Source: The New York Times.
SHOKO NAGAI and SATOSHI TAKEISHI’S VORTEX with BRIAN DRYE QUINTET at iBeam Brooklyn (Dec. 16, 8:30 p.m.). One could say that Ms. Nagai, a pianist and accordionist, is defined by her dynamics. She can play clusters of dissonant or oddly harmonized notes with a rolling momentum and a tonal sensitivity that become their own comforting logic. That’s especially the case when she’s working with the percussionist Satoshi Taeishi. Here the duo appears on a bill with the accomplished trombonist Brian Drye, whose quintet features Charlotte Greve on alto saxophone, Jonathan Goldberger on guitar, Matt Pavolka on bass and Jeff Davis on drums.
ERIC REVIS at the Jazz Gallery (Dec. 20-21, 7:30 and 9:30 p.m.). A bassist of bracing power and relentless solidity, Mr. Revis this year released a powerful album, “Sing Me Some Cry.” Central to its appeal was his rugged, protean tug-of-war with the pianist Kris Davis and the drummer Chad Taylor. That rhythm section appears at these shows — along with the alto saxophonist Darius Jones and the tenor saxophonist Bill McHenry — where Mr. Revis will debut a set of new compositions commissioned by the Jazz Gallery.
SARA SERPA AND CITY FRAGMENTS at the Cornelia Street Cafe (Dec. 15, 8:30 and 10 p.m.). Ms. Serpa, a Portuguese vocalist with a crisp, round tone, typically sings without words; she knows how to cut an unexpected melodic path while still conveying confidence and comfort. City Fragments is an ambitious project featuring two other vocalists, Sofía Rei and Aubrey Johnson, as well as the guitarist André Matos, the cellist Erik Friedlander and the drummer Tyshawn Sorey. Here they will perform original material Ms. Serpa composed in response to the work of Luce Irigaray, a feminist linguist and philosopher.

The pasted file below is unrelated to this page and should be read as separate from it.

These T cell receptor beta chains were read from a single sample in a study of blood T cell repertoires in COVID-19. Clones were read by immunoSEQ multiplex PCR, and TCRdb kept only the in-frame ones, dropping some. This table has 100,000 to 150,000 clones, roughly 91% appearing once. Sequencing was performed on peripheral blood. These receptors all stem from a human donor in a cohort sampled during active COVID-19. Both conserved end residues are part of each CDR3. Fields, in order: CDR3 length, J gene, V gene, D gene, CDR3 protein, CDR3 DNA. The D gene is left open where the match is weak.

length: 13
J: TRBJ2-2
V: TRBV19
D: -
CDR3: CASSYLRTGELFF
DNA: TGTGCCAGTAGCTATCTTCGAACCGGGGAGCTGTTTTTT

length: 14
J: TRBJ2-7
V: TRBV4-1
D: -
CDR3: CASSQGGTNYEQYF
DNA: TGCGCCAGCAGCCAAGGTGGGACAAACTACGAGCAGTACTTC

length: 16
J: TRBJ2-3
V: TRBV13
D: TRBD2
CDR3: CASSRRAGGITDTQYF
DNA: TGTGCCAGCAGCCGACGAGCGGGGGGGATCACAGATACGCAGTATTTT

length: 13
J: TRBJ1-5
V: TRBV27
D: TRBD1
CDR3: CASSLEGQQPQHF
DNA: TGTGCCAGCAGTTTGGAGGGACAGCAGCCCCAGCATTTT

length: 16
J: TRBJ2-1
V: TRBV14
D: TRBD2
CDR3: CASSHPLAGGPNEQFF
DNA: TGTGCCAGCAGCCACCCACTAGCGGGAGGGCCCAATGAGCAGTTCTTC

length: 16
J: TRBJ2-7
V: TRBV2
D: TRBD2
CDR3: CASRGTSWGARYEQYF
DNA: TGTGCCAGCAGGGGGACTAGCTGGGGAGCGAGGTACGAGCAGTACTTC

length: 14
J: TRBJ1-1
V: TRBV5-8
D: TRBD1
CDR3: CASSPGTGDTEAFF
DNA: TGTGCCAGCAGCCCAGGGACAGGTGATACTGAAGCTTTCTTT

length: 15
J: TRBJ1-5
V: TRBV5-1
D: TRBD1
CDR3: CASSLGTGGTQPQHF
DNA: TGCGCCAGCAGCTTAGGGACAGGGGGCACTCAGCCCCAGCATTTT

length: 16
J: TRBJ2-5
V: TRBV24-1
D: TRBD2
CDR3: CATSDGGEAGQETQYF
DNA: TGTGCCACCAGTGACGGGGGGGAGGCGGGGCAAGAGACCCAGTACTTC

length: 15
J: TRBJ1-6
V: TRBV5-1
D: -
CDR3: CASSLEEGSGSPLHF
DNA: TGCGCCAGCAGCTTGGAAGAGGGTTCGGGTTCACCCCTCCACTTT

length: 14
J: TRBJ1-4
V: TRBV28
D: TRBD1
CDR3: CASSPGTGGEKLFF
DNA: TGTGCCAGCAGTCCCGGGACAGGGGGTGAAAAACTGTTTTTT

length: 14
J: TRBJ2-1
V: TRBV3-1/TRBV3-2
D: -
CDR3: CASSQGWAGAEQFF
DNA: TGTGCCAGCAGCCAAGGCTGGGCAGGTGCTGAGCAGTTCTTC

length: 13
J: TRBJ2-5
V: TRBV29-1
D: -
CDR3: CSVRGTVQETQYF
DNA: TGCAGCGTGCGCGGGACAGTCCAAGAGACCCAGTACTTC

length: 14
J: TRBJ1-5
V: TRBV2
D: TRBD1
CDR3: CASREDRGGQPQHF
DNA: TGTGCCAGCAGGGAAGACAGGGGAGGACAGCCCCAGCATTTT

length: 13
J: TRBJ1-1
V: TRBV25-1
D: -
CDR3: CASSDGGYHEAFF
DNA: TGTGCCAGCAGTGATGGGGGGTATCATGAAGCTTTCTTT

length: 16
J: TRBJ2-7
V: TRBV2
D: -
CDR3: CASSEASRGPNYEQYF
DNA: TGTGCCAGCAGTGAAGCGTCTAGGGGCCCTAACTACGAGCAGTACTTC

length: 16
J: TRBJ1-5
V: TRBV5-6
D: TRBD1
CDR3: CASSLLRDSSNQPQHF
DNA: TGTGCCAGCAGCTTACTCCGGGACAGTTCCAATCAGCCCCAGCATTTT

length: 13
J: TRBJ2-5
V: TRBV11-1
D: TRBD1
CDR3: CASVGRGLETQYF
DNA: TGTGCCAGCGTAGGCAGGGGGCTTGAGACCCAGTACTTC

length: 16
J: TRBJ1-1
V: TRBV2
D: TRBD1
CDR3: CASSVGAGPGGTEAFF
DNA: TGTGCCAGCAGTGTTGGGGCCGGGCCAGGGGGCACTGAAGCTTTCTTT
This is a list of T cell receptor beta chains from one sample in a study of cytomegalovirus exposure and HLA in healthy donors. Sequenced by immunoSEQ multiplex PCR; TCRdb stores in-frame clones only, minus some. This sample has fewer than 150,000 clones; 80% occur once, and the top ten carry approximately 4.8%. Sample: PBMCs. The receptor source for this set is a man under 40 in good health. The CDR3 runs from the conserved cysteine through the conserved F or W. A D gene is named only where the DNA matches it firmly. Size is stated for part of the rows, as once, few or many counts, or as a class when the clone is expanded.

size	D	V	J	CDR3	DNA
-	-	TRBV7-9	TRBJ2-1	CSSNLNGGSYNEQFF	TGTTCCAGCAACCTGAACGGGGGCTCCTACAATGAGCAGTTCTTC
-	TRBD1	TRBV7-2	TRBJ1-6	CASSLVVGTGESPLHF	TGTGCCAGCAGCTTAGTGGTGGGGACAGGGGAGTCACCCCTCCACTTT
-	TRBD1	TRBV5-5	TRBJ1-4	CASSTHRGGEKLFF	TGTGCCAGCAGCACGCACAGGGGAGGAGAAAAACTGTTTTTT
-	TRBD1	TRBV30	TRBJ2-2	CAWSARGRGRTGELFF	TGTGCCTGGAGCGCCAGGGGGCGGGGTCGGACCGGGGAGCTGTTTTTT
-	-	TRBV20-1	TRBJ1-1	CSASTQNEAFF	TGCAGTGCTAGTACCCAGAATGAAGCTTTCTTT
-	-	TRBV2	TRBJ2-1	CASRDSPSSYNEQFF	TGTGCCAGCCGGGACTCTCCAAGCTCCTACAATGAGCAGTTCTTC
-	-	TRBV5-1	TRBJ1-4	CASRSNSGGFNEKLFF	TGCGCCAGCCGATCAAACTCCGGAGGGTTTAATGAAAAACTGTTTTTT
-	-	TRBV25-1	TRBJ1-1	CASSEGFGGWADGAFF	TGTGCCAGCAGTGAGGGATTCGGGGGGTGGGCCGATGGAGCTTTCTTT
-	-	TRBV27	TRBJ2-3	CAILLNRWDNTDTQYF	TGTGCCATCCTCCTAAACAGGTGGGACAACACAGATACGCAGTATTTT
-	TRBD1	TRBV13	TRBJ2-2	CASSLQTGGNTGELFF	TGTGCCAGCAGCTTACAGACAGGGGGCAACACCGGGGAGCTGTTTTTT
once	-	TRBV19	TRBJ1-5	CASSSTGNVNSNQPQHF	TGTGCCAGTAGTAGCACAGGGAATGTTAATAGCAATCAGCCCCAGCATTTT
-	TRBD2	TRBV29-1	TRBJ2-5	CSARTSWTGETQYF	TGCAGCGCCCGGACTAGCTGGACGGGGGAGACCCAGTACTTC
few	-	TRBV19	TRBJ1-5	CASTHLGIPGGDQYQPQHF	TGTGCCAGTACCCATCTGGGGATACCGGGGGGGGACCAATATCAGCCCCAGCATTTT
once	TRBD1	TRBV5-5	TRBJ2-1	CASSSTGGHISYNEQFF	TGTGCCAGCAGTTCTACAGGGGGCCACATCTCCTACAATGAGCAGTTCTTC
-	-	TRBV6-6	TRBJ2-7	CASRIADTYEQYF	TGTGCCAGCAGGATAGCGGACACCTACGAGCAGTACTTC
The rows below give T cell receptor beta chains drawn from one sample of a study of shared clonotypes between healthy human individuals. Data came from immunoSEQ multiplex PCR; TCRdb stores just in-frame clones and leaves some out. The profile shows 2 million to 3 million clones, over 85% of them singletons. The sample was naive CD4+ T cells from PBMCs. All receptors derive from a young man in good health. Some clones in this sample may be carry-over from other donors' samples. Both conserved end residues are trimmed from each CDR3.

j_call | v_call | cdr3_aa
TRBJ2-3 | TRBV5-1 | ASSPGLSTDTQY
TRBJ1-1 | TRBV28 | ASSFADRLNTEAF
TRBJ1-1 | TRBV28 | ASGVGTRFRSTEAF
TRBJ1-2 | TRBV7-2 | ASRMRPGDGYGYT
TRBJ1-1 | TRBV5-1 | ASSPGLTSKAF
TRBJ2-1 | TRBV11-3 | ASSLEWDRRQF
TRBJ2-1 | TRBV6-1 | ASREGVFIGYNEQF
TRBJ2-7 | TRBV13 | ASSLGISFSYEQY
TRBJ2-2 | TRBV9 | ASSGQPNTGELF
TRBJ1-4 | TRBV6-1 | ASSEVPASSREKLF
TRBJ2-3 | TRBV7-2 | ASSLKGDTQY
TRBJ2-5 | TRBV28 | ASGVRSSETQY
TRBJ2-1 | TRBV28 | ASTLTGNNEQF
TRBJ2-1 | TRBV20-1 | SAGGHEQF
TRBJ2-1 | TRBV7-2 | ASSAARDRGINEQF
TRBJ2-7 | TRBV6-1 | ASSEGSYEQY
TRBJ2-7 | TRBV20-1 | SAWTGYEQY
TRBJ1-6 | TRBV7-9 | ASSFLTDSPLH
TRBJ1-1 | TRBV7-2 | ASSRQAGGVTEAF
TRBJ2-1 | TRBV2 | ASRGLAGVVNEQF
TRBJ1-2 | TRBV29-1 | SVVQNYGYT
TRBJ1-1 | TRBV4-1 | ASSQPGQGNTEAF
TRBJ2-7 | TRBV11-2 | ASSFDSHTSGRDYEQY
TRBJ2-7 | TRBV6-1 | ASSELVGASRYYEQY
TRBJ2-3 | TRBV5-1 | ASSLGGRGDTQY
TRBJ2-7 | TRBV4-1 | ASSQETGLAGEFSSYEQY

STONEFEST at the New School’s Tishman Auditorium (Dec. 17-19, 7 p.m.). The Stone, the beloved avant-garde performance space on the Lower East Side, is transitioning into new digs at the New School, where it will move permanently at the end of February. In anticipation, the university is hosting a three-day festival, featuring a potent lineup of improvisers, at its Tishman Auditorium. On Sunday, the headliners include the guitarist Mary Halvorson’s quartet and the pianist Craig Taborn. The following night, the Kris Davis Trio will play, along with a large band performing John Zorn’s “Cobra,” an improvisation-driven composition. On Tuesday, the drummer Milford Graves leads a trio and the inventive trumpeter Peter Evans gives a solo set.